When you ask the wrong questions, you can’t possibly get the right answers. (By Ann P. Cronin)
The Mastery Examination Task Force, whose report about student assessment in our public schools is due to come out soon, has asked all the wrong questions. We, therefore, can’t have any confidence in the findings of the Task Force.
Questions that the Task Force never asked are:
- Are the tests that we now use, the SBAC and the SAT, reliable, valid, and fair?
- What kind of learning do we want to measure and why?
- How can we assess students so that the assessment itself is a learning experience for them?
The first question is a meat-and-potatoes no brainer. If the SBAC and the SAT lack reliability, validity, or fairness, we shouldn’t keep spending time and money on junk.
The second and third questions tell us about the quality of the education we are giving to our students here in Connecticut.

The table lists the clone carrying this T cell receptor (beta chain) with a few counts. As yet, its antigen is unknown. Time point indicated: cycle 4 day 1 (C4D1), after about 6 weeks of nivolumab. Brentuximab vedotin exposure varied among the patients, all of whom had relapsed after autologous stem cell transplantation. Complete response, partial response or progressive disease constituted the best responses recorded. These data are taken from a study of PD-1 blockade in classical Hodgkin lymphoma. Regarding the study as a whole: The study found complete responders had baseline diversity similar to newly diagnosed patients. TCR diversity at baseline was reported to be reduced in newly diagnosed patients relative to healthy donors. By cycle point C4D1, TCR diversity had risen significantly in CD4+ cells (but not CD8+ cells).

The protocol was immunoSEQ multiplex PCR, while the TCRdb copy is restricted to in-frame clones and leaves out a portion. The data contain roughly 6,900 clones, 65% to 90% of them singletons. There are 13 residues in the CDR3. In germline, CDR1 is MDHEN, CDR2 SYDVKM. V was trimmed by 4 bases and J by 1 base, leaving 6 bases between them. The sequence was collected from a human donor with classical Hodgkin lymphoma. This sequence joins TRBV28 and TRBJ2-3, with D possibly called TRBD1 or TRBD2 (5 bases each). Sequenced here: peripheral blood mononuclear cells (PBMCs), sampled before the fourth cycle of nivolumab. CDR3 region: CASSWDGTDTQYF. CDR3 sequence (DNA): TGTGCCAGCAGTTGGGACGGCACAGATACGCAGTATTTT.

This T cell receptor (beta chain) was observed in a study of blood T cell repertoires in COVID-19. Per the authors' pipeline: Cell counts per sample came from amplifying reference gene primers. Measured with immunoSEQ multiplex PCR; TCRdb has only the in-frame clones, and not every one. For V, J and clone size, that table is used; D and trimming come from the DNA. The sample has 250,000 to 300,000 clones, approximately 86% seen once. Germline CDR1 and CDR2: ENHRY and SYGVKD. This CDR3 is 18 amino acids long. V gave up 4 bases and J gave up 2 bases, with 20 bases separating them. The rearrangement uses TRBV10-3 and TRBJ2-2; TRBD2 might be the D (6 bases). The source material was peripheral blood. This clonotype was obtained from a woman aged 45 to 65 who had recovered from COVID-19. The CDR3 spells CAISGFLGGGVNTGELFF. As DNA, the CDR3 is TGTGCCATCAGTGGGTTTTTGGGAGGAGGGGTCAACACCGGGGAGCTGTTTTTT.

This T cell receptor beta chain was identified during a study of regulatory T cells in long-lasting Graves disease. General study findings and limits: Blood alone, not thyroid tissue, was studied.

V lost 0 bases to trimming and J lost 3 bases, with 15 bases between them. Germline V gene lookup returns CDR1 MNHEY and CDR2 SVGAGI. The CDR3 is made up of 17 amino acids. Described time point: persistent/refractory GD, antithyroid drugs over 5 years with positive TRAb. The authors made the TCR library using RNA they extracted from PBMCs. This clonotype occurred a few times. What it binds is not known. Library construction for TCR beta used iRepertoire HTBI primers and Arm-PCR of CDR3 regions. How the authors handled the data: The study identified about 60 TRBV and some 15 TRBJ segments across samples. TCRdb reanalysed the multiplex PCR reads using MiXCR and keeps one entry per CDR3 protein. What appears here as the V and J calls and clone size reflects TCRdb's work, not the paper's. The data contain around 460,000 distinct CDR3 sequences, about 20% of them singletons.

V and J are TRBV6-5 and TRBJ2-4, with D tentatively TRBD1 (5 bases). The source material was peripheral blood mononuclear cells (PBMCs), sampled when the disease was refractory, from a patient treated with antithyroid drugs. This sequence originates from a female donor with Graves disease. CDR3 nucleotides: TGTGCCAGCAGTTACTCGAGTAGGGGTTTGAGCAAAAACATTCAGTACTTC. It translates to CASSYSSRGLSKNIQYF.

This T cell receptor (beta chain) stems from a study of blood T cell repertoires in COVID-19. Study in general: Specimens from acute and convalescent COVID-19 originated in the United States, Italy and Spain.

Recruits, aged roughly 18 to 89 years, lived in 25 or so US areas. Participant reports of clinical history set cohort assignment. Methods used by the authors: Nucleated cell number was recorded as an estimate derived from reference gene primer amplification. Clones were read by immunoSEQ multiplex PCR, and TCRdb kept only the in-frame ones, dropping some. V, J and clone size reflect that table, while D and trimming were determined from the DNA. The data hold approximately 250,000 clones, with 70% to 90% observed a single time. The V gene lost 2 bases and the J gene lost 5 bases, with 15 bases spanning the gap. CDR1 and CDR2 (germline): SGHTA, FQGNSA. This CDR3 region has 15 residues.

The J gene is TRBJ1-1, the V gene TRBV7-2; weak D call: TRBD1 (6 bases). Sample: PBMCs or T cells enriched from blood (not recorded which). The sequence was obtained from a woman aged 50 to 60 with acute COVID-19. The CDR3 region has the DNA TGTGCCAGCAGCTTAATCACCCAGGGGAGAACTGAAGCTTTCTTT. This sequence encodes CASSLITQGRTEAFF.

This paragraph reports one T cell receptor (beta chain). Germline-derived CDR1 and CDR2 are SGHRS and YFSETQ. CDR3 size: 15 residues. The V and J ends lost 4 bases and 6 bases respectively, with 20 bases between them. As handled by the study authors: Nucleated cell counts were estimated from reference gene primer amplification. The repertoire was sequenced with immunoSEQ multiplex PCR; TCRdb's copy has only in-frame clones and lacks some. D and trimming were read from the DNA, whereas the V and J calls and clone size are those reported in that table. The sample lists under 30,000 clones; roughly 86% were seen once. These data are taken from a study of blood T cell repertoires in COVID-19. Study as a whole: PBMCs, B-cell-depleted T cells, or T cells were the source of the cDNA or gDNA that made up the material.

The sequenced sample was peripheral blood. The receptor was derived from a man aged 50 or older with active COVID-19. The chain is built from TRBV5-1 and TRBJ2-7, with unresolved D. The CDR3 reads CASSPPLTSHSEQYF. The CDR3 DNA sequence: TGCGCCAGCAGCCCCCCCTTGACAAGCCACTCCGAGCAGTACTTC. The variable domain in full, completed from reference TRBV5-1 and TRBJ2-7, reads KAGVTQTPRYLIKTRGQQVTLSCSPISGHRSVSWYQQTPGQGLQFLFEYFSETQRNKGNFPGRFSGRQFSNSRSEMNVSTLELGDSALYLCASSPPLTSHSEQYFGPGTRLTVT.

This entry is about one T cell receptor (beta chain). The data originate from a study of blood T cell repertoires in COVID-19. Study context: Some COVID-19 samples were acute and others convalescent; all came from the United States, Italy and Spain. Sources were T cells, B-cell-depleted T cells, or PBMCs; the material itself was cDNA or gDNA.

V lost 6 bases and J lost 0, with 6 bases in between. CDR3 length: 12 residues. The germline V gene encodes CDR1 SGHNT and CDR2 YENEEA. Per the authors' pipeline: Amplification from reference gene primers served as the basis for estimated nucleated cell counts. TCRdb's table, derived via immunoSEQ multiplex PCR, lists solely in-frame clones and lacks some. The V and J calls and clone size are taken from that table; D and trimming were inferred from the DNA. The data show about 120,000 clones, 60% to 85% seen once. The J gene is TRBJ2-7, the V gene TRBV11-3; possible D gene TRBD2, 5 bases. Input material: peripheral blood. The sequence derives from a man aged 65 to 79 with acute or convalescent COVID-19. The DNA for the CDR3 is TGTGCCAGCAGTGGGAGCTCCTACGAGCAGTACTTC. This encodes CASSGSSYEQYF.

A fourth question is: Why didn’t the Mastery Examination Task Force ask Questions 1, 2, and 3?
For an answer to that question, see Mastery exam task force report due soon — its findings ‘predetermined’ by John Bestor, written by veteran Connecticut educator, Jack Bestor, and first published in CT Mirror where it can also be read at . http://ctviewpoints.org/2017/01/04/mastery-exam-task-force-report-due-soon-its-findings-predetermined/
You can read Ann Cronin’s blog at: https://reallearningct.com/When you ask the wrong questions, you can't possibly get the right answers. (By Ann P. Cronin) - Wait What?: